Queen Elizabeth II’s burial was a spectacle watched worldwide. The United Kingdom has mourned the death of many monarchs, but this burial seemed unique, partly because it was the first royal burial in seventy years. Many people who watched the ceremony weren’t alive when King George VI, Queen Elizabeth II’s father, passed away in 1952.
Therefore, people had several inquiries about the intricacies of royal burials, including the design of the Queen’s coffin. The coffin needed eight military men to carry, suggesting it was pretty heavy. How heavy, you ask? A lot heavier than most coffins, that’s for sure.
Queen Elizabeth’s coffin weighed between 550 lbs and 700 lbs due to its lead lining
Queen Elizabeth’s coffin weighed at least 550 lbs due to its lead and oak construction. JH Kenyon Ltd. of London made the casket thirty years ago using English oak, a rarity nowadays, according to Andrew Leverton.
Leverton & Sons took over from JH Kenyon in 1991 and inherited maintenance of the coffin. Andrew Leverton, the firm’s owner, told The Times:
“It is made from English oak, which is very difficult to get hold of. Oak coffins are now made from American oak. I don’t think we could use English oak for a coffin now. It would be too expensive.”
Lining a coffin with lead is a royal tradition dating back to the Victorian era. Lead prevented moisture and air from getting into the coffin, which was crucial when people were laid to rest above ground. Matthew Lymn Rose, managing director of A. W. Lymn, the Family Funeral Service, told inews:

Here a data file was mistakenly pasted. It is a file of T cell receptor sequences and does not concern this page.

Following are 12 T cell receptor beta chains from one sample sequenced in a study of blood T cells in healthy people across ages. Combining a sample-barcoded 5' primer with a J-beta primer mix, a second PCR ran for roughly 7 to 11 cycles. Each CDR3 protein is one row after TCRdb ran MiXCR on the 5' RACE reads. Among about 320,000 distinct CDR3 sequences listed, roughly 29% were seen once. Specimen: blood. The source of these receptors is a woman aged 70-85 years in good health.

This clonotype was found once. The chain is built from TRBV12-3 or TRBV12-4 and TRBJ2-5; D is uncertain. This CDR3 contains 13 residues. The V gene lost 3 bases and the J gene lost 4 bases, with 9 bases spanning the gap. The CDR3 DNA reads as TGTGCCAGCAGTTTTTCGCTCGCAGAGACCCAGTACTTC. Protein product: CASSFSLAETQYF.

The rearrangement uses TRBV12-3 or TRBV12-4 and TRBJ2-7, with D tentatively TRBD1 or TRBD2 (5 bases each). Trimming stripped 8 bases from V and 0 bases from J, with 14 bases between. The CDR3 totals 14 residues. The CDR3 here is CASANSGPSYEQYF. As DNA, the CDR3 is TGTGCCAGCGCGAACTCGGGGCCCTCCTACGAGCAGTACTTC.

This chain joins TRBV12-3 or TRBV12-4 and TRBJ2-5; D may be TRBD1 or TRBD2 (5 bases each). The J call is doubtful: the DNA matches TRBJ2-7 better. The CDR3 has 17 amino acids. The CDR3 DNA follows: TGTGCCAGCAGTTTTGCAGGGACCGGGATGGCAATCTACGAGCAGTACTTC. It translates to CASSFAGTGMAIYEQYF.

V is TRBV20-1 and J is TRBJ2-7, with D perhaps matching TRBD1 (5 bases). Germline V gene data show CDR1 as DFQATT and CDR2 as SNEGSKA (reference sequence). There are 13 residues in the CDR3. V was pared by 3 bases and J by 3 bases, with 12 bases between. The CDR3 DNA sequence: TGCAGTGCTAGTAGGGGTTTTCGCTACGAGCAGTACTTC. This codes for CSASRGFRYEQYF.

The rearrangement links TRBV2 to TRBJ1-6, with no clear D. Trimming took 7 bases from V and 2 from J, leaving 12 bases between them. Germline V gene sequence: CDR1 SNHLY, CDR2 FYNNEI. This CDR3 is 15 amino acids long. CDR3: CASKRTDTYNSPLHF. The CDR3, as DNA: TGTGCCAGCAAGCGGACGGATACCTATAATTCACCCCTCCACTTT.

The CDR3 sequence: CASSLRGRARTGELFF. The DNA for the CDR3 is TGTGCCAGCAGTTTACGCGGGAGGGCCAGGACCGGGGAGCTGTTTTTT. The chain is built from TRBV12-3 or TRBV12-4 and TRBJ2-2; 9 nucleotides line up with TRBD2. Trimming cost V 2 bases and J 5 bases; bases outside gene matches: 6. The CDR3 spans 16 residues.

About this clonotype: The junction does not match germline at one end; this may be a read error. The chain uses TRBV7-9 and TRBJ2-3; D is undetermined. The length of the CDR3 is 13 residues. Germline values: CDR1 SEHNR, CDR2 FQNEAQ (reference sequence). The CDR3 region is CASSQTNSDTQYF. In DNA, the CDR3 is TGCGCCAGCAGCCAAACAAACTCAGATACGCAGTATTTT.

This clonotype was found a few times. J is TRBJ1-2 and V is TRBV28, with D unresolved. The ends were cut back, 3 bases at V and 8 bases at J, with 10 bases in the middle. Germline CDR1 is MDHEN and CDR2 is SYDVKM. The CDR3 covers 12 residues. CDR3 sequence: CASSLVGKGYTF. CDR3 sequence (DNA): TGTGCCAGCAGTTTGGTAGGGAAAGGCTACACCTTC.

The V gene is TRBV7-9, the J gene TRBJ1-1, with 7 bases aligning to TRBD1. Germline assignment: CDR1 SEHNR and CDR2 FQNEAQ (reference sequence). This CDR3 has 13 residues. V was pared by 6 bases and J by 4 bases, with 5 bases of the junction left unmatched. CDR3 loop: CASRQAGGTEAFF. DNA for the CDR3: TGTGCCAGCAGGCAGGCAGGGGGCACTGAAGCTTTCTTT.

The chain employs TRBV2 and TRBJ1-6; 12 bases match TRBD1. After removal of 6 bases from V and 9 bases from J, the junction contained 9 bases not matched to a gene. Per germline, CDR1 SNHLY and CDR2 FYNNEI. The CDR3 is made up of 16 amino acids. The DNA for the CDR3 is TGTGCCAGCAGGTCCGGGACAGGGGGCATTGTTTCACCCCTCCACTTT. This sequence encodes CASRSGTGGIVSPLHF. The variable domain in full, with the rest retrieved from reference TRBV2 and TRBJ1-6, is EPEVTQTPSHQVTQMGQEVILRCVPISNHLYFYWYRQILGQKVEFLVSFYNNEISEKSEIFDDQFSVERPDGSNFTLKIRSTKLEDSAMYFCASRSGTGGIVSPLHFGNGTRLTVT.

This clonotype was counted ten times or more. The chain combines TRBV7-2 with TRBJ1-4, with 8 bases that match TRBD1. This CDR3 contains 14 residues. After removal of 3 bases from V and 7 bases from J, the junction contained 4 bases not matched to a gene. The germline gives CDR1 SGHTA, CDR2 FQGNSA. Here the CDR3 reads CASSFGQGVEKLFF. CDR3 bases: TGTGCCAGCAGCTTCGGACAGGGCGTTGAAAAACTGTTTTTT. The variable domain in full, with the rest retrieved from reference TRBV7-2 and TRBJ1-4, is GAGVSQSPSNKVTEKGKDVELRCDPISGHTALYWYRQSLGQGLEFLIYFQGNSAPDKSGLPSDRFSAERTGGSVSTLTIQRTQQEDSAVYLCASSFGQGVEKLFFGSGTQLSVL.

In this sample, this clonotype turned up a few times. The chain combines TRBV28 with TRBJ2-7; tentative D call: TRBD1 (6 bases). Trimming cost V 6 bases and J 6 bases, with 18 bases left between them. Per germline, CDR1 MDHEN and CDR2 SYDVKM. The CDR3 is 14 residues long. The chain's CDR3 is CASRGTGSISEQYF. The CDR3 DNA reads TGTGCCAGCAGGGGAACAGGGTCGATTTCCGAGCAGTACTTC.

“Most people are buried underground. If you have a coffin vault or a family chamber in a church, then that coffin remains above ground and open to the elements. A sealed coffin is very important.”
Sealing the coffin using lead slows decomposition and prevents smells from leaking out of the casket. Lymn said lead-lined coffins weren’t reserved for the royals:
“Winston Churchill also had a lead-lined coffin, so it’s not only the Royal Family, but it does tend to be associated with a person’s social standing or status and the funeral director they choose. JH Kenyon, the royal undertakers until 1991 would have specialized in lead-lined coffins for this reason.”
Royal coffins are made early to prevent delays. Crafting a royal casket takes time and requires precision, justifying the decision to make them early. An essential part of such caskets is the brass fittings that clip regalia in place.
For instance, the Queen was buried with the Imperial State Crown, the sovereign’s Orb, and the sovereign’s Scepter. These additions contribute to the coffin’s weight, which can rise to as high as 700 lbs.
We are unlikely to see another royal casket as heavy as Queen Elizabeth II’s. Coffin makers have abandoned lead in favor of the lighter zinc. Lymn Rose said:
“The modern process would be to zinc-line [the coffin]. Zinc is much thinner than lead, and more malleable. I have never, in my 20 years, seen a coffin lead-lined. The process of zinc lining is more simple, less costly, less weighty.”